My own favourite labels are the soft aluminum tags where an old ball point pen is used to "engrave" the plant name into the metal. These are attached to plants with a twisting wire. They aren't too bad, except the wires can girdle plant stems if not loosened periodically. If you use these, make sure you press hard when writing on the plant name because in time, it can be hard to read the "engraving".
One couple in our local ARS chapter have beautiful tags made of cut up aluminum gutters. They use a Brothers P Touch machine to create labels that have a glue-backing that sticks well to the aluminum. The tags are long lasting and easy to read, but I don't have a supply of aluminum gutters around, nor do I have the right kind of saw to do the cutting, and even if I had both, I think I'd be too lazy to make them. I do like getting plants from them though because in addition to growing lovely plants, their labels last for years.
Some people advocate putting a label underneath any plant that is going in the ground at planting time. Either plastic or metal would be o.k. for this. The idea is that if the above ground tag is lost and you can't remember what the plant is, you could, at least in theory, dig up the plant and check the label. I do know people who "plant labels", but to me, this is one of those suggestions that sounds o.k. in theory, but is impractical in the real world. Can you see yourself trying to dig up some big Rhodendron Loderi to find the label? However, I do slide an extra label down the side of all of my potted plants as these tags are fairly accessible in a pinch
As a failsafe method, I try to keep a map of my garden beds showing roughly where I’ve planted things. This is useful as long as I take the time to update the map periodically. For some reason, I find it easier to move a plant than to change the map record. A couple of friends who are rock garden enthusiasts showed me their most recent method of keeping track of their plants. They take digital photos of a bed, then using Power Point, they label all the plants in the image. This seems like a good idea although there is still the issue of actually getting around to updating any changes.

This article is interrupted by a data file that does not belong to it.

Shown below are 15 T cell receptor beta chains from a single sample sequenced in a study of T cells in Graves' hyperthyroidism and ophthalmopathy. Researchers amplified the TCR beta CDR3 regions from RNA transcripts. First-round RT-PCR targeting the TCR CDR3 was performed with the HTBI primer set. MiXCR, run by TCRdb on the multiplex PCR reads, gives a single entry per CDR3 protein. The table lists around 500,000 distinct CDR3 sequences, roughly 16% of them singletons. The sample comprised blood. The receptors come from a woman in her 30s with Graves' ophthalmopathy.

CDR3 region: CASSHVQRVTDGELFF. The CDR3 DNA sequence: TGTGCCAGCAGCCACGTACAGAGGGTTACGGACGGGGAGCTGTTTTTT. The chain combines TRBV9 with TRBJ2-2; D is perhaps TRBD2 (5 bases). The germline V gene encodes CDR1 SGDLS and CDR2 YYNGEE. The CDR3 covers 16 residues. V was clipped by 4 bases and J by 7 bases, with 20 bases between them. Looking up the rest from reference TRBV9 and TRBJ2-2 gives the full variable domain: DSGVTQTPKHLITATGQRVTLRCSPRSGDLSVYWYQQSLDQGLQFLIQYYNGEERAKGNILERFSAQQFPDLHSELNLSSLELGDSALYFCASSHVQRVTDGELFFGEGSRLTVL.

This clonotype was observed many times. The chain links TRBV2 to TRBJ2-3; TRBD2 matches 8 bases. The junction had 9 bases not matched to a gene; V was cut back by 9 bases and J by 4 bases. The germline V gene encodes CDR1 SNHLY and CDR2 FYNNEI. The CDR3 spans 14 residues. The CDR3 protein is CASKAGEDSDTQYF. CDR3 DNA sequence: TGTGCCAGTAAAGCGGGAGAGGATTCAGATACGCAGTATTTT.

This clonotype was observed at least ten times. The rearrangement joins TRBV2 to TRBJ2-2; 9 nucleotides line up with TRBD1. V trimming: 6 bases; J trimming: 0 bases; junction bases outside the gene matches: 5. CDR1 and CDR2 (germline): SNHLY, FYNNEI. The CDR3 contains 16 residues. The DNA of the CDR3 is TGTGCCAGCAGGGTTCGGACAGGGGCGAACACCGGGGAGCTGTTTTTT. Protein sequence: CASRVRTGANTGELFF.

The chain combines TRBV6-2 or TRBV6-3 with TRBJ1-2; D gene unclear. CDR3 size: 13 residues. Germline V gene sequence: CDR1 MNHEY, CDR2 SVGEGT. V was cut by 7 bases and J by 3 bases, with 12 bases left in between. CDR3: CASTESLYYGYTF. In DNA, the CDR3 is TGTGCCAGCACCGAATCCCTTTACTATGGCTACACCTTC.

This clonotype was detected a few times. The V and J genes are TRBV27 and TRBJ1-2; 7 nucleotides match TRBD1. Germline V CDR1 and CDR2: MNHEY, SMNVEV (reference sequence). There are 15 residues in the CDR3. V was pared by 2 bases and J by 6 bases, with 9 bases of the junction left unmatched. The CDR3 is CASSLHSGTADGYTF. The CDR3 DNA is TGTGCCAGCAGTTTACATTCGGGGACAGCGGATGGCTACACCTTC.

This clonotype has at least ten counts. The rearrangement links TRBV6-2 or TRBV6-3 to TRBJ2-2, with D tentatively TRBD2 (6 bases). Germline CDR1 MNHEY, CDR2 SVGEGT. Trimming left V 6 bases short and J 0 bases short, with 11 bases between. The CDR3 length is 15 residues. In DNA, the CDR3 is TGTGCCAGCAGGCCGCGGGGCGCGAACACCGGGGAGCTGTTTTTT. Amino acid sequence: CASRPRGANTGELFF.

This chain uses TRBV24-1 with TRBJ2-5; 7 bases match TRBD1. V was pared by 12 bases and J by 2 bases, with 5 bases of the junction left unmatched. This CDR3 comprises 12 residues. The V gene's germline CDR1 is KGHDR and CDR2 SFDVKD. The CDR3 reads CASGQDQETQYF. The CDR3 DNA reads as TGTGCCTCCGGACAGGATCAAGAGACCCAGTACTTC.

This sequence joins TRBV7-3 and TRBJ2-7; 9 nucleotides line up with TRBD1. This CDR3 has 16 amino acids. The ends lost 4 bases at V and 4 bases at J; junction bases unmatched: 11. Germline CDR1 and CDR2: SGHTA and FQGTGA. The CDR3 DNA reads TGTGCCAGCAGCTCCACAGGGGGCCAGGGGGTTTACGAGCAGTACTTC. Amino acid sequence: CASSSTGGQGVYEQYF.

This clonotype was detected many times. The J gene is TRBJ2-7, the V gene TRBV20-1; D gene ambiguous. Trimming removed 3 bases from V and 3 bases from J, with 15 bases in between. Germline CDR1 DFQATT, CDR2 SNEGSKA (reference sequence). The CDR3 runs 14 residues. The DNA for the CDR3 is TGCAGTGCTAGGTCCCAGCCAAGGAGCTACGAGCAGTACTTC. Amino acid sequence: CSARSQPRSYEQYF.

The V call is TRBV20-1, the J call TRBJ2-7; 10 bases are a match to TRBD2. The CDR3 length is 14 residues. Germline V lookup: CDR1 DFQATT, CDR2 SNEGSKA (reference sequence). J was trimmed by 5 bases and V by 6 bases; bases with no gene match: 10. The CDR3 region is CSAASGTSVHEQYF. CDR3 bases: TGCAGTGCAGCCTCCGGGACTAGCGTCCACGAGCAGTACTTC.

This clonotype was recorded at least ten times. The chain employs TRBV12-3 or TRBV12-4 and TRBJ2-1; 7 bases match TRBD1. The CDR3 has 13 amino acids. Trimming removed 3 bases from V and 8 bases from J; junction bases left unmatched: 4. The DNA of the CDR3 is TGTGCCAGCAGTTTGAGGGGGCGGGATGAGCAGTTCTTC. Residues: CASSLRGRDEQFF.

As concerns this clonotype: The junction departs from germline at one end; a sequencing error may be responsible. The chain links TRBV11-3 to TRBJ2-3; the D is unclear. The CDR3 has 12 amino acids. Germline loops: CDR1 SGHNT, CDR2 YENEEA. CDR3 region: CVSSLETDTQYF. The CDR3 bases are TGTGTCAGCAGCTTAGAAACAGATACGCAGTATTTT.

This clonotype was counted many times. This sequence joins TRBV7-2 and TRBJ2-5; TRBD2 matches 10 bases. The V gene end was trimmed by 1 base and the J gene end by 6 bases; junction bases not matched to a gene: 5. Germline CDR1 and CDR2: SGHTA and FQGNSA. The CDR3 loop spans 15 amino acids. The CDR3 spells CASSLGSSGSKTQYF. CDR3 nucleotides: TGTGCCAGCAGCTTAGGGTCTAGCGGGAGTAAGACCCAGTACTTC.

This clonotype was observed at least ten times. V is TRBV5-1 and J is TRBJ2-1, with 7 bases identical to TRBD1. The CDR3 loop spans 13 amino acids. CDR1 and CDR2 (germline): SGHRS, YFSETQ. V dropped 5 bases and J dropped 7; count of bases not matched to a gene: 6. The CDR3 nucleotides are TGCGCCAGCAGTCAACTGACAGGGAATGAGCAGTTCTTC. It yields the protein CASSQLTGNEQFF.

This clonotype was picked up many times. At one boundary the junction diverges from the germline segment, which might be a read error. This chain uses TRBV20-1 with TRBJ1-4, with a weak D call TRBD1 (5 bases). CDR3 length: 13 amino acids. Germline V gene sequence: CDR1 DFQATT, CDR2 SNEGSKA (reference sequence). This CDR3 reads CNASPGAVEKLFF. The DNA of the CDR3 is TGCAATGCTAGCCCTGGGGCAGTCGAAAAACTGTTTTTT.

One thing for sure though is to watch out that tags that are wrapped around Rhododendron stems do not get too tight. Every now and then, take a tour around the garden and loosen up wires or ribbon-like tags. Happy labeling!
Early Blooming Rhododendrons
While it's still early January, I've started to watch for Rhododendrons in bloom. Here in the Pacific Northwest, there aren't many yet, but I've seen a few brave trusses of what I think are 'Christmas Cheer' and 'Nobleanum'. Since the plants I see belong to someone else, I have to guess at the varieties.
The pale pink flowers of 'Christmas Cheer' look so delicate, but this is a tough hybrid. With mild winter temperatures, the flowers last for weeks although one hard frost will damage them. On the plant that I think is 'Nobleanum', the flowers are rounded balls of deep rose pink. I can't get close enough to the plant to see if there's a flush of white in the flower centers, but this would be typical of the variety. 'Bo Peep', another very early hybrid I see, is also just about to bloom. This small yellow flowered plant won't win prizes for showiness, but how can you not like anything that is in flower now.